It doesn't all transfer that easily
I read something today that made me realize that lots of folks think that if you're a good writer--if you have a strong knowledge of written English or proven success in some type of writing--then you'll make a strong legal writer.
Even a superb grounding in writing English does not mean you'll be a good legal writer. Or a good fiction writer, or a good poet, or a good news writer, or a good science writer, or anything. Legal writing, despite what many say, is different from other types of writing, just as fiction is different from news writing and poetry is different from science writing.
Yes, a solid grounding in writing is a huge head start to becoming a good legal writer. (Many law students lack it.) But you will still have much to learn about law and the conventions of legal English. Besides, legal writing comes in at least three varieties: objective analysis, persuasion, and drafting. It's complex and idiosyncratic.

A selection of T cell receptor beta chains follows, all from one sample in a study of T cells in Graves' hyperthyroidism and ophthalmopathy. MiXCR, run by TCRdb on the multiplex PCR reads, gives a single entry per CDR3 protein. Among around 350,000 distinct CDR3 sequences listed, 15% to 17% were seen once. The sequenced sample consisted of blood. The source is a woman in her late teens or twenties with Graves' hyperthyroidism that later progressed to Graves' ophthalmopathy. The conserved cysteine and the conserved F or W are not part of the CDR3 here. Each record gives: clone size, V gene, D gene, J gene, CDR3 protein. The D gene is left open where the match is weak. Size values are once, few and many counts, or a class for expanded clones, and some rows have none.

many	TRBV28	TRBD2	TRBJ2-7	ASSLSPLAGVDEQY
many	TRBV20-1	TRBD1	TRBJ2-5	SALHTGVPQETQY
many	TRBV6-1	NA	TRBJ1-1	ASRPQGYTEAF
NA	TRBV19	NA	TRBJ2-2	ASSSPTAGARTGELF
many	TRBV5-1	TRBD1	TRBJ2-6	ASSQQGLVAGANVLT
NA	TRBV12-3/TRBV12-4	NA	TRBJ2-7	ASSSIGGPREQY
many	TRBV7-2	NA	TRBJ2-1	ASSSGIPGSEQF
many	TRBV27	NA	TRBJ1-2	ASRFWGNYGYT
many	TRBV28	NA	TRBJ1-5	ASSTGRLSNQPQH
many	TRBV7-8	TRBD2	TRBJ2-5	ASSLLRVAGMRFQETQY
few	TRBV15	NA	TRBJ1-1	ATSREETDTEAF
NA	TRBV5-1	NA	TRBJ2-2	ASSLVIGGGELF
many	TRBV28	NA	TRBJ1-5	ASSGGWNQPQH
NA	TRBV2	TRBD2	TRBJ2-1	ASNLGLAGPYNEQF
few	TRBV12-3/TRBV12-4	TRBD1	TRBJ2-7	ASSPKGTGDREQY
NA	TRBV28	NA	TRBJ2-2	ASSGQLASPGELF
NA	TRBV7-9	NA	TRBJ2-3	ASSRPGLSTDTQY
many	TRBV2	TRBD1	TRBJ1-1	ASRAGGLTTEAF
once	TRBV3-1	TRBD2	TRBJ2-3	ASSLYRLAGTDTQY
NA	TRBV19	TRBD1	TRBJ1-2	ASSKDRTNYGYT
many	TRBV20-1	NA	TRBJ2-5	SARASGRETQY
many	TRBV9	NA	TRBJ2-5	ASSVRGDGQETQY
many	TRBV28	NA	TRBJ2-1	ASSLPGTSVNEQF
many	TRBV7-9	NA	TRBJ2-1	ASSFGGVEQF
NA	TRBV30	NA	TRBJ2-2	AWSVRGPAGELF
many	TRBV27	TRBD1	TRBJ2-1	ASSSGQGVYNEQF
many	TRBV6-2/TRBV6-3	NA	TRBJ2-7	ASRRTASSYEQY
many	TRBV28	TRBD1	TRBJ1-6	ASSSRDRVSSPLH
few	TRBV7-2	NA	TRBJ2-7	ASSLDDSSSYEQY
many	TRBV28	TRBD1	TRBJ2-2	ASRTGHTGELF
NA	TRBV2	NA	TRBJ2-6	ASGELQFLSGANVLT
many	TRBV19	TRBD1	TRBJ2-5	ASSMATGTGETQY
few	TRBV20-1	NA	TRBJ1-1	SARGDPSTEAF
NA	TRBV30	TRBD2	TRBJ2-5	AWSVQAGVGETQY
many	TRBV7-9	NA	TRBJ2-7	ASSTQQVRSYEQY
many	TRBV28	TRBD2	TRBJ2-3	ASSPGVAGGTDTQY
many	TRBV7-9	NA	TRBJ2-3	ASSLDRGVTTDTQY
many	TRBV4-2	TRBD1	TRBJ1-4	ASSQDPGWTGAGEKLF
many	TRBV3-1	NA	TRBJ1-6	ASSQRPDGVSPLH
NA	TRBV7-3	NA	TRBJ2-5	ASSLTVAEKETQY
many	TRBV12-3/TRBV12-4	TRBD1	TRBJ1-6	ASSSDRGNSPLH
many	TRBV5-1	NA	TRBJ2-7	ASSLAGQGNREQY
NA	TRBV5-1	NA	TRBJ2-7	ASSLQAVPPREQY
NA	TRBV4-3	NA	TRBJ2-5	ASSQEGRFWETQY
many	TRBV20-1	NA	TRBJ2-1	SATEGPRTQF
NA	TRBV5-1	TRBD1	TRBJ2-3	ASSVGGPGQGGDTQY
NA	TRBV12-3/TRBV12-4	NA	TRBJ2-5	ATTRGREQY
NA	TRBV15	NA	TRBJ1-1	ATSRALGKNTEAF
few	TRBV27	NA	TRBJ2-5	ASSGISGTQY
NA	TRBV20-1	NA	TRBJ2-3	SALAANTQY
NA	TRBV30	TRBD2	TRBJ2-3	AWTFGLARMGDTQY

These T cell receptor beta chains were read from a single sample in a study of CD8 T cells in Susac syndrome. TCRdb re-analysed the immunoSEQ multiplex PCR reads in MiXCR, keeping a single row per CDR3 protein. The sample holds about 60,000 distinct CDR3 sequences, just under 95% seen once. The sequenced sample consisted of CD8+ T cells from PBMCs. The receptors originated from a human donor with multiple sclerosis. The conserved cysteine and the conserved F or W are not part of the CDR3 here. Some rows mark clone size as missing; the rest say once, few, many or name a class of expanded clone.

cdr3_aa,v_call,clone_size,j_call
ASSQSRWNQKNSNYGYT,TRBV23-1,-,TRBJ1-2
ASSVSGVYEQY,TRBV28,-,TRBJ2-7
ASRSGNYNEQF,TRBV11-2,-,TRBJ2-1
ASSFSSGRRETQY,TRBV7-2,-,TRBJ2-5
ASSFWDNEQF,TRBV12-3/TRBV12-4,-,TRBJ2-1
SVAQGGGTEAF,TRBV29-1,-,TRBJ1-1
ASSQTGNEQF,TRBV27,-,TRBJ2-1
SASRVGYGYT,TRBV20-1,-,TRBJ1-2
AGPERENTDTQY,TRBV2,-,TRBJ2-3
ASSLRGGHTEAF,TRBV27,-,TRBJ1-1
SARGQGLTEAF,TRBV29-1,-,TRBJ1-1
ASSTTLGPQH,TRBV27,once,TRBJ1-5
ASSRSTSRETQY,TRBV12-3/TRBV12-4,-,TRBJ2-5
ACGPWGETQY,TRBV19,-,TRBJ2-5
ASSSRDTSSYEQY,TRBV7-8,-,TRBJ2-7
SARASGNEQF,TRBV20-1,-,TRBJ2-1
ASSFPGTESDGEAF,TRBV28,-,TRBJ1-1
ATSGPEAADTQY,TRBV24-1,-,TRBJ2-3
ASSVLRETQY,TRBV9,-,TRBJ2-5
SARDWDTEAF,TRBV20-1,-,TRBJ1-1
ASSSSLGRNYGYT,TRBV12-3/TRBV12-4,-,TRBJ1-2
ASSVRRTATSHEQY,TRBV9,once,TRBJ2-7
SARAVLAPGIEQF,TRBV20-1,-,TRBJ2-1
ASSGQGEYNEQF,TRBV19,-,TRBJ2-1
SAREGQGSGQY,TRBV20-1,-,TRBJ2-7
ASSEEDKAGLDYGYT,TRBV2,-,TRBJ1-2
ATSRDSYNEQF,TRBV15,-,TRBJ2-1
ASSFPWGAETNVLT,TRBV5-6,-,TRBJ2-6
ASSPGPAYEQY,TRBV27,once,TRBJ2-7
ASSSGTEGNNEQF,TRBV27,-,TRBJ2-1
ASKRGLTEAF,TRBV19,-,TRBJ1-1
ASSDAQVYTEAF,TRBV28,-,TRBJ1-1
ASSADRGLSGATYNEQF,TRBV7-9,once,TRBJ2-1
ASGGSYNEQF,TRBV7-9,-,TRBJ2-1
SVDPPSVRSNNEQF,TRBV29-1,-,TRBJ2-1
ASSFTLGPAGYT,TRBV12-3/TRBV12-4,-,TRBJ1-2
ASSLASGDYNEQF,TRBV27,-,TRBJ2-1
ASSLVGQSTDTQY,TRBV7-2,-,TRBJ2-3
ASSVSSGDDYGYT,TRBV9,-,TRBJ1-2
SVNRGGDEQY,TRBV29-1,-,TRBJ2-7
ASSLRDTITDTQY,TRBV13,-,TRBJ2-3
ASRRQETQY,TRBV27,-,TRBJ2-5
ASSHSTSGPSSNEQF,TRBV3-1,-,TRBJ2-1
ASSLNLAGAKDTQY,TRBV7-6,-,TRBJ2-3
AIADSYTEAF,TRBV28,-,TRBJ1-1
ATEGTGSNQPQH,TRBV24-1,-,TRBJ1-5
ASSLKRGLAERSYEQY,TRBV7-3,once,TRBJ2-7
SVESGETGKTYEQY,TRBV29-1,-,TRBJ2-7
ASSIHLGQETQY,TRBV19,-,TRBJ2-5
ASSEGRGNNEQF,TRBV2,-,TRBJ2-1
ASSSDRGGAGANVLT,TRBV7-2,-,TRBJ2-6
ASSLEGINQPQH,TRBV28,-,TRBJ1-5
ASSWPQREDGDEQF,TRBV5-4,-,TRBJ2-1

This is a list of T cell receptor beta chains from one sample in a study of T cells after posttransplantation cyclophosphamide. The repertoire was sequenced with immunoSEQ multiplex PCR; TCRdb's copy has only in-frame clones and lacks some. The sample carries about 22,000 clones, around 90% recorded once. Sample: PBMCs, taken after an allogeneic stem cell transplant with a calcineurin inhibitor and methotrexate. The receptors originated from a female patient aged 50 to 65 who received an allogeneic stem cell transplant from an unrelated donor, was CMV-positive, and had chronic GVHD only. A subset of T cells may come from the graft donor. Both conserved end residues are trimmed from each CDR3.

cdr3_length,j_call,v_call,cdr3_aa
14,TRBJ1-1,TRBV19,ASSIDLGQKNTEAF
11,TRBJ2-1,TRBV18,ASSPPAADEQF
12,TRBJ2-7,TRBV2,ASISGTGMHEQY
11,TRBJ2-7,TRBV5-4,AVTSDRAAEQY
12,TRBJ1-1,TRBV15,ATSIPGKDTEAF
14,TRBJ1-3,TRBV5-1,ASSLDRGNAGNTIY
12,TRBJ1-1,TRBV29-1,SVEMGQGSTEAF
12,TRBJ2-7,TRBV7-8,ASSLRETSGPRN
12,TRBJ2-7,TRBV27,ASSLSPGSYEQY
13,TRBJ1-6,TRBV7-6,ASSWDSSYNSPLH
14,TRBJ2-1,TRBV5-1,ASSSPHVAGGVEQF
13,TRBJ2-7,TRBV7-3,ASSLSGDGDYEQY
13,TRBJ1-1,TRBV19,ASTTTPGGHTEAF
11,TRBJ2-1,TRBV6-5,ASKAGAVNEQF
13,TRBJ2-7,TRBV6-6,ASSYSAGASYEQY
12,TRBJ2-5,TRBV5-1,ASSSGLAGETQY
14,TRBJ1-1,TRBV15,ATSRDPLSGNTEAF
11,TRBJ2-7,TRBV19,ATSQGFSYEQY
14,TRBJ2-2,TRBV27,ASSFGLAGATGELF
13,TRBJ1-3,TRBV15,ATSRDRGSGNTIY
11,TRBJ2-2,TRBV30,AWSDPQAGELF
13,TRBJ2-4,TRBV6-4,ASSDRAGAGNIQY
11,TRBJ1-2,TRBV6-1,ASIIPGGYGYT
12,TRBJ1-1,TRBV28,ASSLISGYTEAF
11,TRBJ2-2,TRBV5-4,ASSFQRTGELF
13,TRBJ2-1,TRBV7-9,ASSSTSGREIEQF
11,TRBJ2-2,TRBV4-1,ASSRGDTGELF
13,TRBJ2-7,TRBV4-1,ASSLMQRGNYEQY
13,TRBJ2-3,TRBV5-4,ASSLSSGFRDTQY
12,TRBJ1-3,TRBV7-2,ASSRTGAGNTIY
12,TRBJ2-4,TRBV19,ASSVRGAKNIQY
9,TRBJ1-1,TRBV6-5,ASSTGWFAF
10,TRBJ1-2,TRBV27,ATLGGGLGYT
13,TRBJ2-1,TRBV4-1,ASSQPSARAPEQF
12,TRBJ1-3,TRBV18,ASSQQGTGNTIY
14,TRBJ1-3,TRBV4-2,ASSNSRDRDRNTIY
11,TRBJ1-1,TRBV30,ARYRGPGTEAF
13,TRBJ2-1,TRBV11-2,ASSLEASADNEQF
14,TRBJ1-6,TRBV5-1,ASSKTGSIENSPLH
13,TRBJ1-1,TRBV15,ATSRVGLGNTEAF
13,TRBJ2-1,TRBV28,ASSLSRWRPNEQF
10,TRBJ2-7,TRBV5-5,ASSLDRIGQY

Even if you do not have a good background in writing English, you can still become a good legal writer. But the gains will come from your own efforts, study, and practice. Your law-school legal-writing course can only teach you about law, legal English, and legal writing. It can't and won't give you a solid grounding in writing if you lack it.
If you do have a good background in writing, you still might not become a good legal writer. Your legal-writing course can't and won't give you the energy and drive to become a good legal writer if you lack the motivation.